Defending those supplies supports China's plans for a bigger navy, currently totaling more than 300 ships. China's navy could surpass the US as the world's largest. The "rising naval power" thesis involves not just the US but also India as it too is highly dependent on Saudi oil. India is also building a larger navy viewed jealously by Chinese planners who witnessed India’s purchase of  an aircraft carrier from the British Royal Navy, renaming it  the I.N.S. Viraat.

Regarding the contrast between self defensive tactics used by Chinese ships but not used by US ships, the crew of the Chinese tanker Zhenhua 4 held off a pirate attack by improvising construction of Molotov cocktails. None of the Chinese crew was harmed when attacked in December.

"We should put a team of triggers-pullers" on the US ships, said prior to the conference Representative Gene Taylor, Chairman of the Sea Power Subcommittee of the Armed Services Committee, prior to the conference.

Due to warnings from the National Intelligence Service and Defense Security Command in Korea, Somali pirates may have acquired Stinger anti-air missiles from Al-Qaida. South Korea’s naval deployment in the Horn of Africa has been place on high alert due to possible attacks using U.S. surface-to-air guided missiles against helicopters which lack sensor systems thwarting Stinger-like missiles.  Offensive weapons against naval forces will fundamentally change piracy tactics.

Why did China join the anti-pirate efforts, asked Lieutenant Mikolay? There is an intangible benefit, namely credibility, and protecting their ships is the tangible benefit. He places himself in the "reasonable stakeholder" camp and thinks the US should not exaggerate the deployment's significance.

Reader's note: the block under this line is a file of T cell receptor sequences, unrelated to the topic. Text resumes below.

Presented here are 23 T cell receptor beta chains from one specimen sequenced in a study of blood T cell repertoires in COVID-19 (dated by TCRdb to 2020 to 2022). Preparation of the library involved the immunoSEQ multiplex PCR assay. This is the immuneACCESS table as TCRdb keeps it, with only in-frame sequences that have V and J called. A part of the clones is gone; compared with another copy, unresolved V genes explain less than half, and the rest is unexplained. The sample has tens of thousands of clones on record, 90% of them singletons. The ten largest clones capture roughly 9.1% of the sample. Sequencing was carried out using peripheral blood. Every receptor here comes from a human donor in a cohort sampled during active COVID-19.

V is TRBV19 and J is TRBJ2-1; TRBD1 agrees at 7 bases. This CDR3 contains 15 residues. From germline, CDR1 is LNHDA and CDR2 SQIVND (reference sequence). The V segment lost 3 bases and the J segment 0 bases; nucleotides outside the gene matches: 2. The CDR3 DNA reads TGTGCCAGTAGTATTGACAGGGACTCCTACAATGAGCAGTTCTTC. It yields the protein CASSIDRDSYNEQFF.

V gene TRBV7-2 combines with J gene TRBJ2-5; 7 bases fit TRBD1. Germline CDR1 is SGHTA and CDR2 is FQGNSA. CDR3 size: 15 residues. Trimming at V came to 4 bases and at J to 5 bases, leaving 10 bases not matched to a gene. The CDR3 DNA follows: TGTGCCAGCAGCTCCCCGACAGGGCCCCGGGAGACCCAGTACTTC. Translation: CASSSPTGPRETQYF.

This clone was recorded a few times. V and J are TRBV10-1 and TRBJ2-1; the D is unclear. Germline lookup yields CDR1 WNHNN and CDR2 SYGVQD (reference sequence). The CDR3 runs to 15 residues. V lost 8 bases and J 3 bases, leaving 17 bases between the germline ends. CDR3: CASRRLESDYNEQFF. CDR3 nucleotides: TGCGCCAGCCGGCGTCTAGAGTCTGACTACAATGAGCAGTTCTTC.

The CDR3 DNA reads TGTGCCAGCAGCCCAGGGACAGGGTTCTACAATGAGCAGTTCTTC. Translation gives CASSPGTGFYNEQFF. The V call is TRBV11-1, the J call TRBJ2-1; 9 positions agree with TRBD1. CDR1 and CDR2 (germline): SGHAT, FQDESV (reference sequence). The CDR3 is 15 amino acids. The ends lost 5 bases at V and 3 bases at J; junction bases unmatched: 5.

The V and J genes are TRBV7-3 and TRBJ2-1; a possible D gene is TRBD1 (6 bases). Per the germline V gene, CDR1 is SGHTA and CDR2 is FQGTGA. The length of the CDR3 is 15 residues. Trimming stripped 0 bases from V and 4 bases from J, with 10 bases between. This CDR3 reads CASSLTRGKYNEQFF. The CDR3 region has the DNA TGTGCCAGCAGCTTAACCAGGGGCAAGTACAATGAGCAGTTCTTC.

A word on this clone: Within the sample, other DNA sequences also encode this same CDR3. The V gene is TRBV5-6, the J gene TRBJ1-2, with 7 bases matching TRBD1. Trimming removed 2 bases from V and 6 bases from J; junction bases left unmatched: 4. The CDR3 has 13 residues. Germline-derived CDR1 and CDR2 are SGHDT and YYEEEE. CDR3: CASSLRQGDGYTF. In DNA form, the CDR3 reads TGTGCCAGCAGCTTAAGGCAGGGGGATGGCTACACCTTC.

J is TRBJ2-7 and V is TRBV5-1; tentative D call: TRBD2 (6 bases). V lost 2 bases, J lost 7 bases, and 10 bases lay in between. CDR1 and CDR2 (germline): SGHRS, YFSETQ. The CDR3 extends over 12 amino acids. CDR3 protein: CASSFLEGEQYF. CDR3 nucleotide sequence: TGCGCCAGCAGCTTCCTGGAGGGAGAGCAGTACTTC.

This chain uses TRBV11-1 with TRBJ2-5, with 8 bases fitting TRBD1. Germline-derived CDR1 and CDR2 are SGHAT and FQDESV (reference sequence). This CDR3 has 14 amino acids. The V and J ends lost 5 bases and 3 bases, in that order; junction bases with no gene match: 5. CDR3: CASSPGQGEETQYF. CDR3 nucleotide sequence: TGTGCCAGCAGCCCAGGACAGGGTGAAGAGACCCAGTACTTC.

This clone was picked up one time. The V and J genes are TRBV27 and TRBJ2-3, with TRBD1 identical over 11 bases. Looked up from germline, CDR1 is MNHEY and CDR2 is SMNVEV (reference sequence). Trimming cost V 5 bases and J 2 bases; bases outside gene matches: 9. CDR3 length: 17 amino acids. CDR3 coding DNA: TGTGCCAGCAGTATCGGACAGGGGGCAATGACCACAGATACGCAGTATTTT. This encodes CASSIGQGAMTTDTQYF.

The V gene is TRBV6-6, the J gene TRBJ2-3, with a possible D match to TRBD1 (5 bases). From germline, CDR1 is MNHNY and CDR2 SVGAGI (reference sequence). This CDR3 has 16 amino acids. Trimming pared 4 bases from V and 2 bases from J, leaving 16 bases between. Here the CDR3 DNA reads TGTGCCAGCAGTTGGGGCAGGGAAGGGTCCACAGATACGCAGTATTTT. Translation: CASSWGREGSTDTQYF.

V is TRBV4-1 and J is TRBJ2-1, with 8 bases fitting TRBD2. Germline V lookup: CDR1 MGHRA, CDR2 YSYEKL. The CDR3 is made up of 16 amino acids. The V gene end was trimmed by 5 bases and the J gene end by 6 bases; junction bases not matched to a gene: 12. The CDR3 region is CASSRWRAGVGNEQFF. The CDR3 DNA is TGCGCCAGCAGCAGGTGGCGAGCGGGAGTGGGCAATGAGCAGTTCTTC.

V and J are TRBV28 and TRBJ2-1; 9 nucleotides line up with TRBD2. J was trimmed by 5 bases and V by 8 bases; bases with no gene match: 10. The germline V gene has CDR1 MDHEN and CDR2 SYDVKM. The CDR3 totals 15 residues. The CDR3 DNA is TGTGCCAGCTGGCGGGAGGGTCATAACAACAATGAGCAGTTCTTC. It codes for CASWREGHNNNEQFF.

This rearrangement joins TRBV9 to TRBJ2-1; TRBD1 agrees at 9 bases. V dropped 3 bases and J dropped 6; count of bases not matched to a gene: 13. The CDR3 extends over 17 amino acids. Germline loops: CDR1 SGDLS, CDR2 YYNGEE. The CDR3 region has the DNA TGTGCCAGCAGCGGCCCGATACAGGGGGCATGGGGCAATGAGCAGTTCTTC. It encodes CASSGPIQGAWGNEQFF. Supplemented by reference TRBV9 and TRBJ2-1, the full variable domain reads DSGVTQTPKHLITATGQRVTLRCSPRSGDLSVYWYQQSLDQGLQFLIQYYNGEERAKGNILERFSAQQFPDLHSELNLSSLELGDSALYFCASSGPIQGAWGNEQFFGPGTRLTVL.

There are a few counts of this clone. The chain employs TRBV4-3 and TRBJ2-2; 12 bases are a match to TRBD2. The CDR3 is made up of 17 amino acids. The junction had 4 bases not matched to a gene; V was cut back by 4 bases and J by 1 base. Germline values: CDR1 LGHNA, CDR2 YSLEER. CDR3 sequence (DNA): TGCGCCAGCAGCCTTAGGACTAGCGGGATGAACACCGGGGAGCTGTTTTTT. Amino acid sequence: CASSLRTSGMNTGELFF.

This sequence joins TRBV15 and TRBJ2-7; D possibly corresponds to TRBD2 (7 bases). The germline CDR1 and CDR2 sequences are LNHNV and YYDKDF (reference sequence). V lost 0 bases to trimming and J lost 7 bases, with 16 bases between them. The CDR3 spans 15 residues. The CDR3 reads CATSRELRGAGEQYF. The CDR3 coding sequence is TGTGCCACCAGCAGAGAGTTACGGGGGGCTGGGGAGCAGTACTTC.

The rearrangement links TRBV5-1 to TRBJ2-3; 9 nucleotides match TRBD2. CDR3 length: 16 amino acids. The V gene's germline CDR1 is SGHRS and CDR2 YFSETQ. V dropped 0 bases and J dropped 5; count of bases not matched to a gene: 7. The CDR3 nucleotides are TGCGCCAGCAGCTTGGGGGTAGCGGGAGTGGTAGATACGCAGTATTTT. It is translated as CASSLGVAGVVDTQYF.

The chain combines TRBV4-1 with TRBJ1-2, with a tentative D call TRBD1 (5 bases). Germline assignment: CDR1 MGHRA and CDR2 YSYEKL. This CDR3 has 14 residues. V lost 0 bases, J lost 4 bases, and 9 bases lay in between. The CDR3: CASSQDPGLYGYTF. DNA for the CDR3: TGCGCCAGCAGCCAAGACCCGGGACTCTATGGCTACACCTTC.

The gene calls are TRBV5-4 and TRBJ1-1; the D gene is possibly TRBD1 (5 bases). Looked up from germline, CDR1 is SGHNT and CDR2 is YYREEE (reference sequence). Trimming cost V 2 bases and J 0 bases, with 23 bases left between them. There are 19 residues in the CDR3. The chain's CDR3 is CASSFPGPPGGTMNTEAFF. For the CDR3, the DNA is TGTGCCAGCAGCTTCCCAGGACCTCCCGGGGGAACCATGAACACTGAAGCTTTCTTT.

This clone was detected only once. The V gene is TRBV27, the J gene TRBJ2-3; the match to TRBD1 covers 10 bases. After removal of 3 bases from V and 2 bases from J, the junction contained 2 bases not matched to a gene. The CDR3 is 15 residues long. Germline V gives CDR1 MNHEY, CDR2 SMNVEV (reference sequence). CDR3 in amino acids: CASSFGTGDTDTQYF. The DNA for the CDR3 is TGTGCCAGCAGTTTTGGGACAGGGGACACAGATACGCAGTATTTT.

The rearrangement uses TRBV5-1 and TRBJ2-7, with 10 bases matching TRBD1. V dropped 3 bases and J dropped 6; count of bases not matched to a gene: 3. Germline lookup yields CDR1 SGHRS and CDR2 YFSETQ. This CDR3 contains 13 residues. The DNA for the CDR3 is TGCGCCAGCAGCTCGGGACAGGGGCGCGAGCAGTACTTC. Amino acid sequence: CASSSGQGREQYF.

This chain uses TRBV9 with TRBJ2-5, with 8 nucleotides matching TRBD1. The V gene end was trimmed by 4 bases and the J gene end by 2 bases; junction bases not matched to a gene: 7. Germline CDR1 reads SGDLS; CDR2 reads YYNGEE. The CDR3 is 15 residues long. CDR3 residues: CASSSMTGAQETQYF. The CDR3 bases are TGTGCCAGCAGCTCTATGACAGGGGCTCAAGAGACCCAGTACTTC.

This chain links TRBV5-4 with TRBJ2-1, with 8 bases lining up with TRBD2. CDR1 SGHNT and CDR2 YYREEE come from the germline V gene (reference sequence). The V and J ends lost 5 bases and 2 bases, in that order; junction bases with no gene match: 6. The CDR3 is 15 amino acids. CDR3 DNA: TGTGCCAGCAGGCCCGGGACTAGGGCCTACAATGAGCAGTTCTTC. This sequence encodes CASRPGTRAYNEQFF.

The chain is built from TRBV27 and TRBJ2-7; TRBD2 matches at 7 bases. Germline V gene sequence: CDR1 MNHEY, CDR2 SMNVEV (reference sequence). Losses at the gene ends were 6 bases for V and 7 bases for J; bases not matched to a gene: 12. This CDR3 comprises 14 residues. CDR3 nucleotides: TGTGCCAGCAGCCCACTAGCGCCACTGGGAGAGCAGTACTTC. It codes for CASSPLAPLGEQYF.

Will the Chinese Navy be at parity with the US Navy in 15 years? This is the question he asks his students when they conclude his courses. "Students expect to witness a major Chinese maritime presence later in their careers, but they struggle to explain how such a transformation could materialize. They mention that China has dispatched more UN peacekeepers than any permanent member of the Security Council (more than 11,000 on 18 UN missions). But students have difficulty linking this to naval power. This is because until December 2008 no maritime equivalent existed. It does now-and it could be the first of many blue-water [with an expanded range] patrols that may one day familiarize our students with their Chinese counterparts via bridge-to-bridge radio," reasoned Lieutenant Mikolay in his printed publication on this subject, given to He is the "smartest man I know. You could tell he was interested in what he taught," said one of his students at Rate My Professors.

At graduation ceremonies today at The United States Naval Academy, President Obama praised the American Navy for its rescue mission of an unarmed American cargo ship captain held captive by Somali pirates.  In the audience was his presidential challenger Senator John McCain, a former naval academy graduate himself, whose son was one of the 1,036 graduates.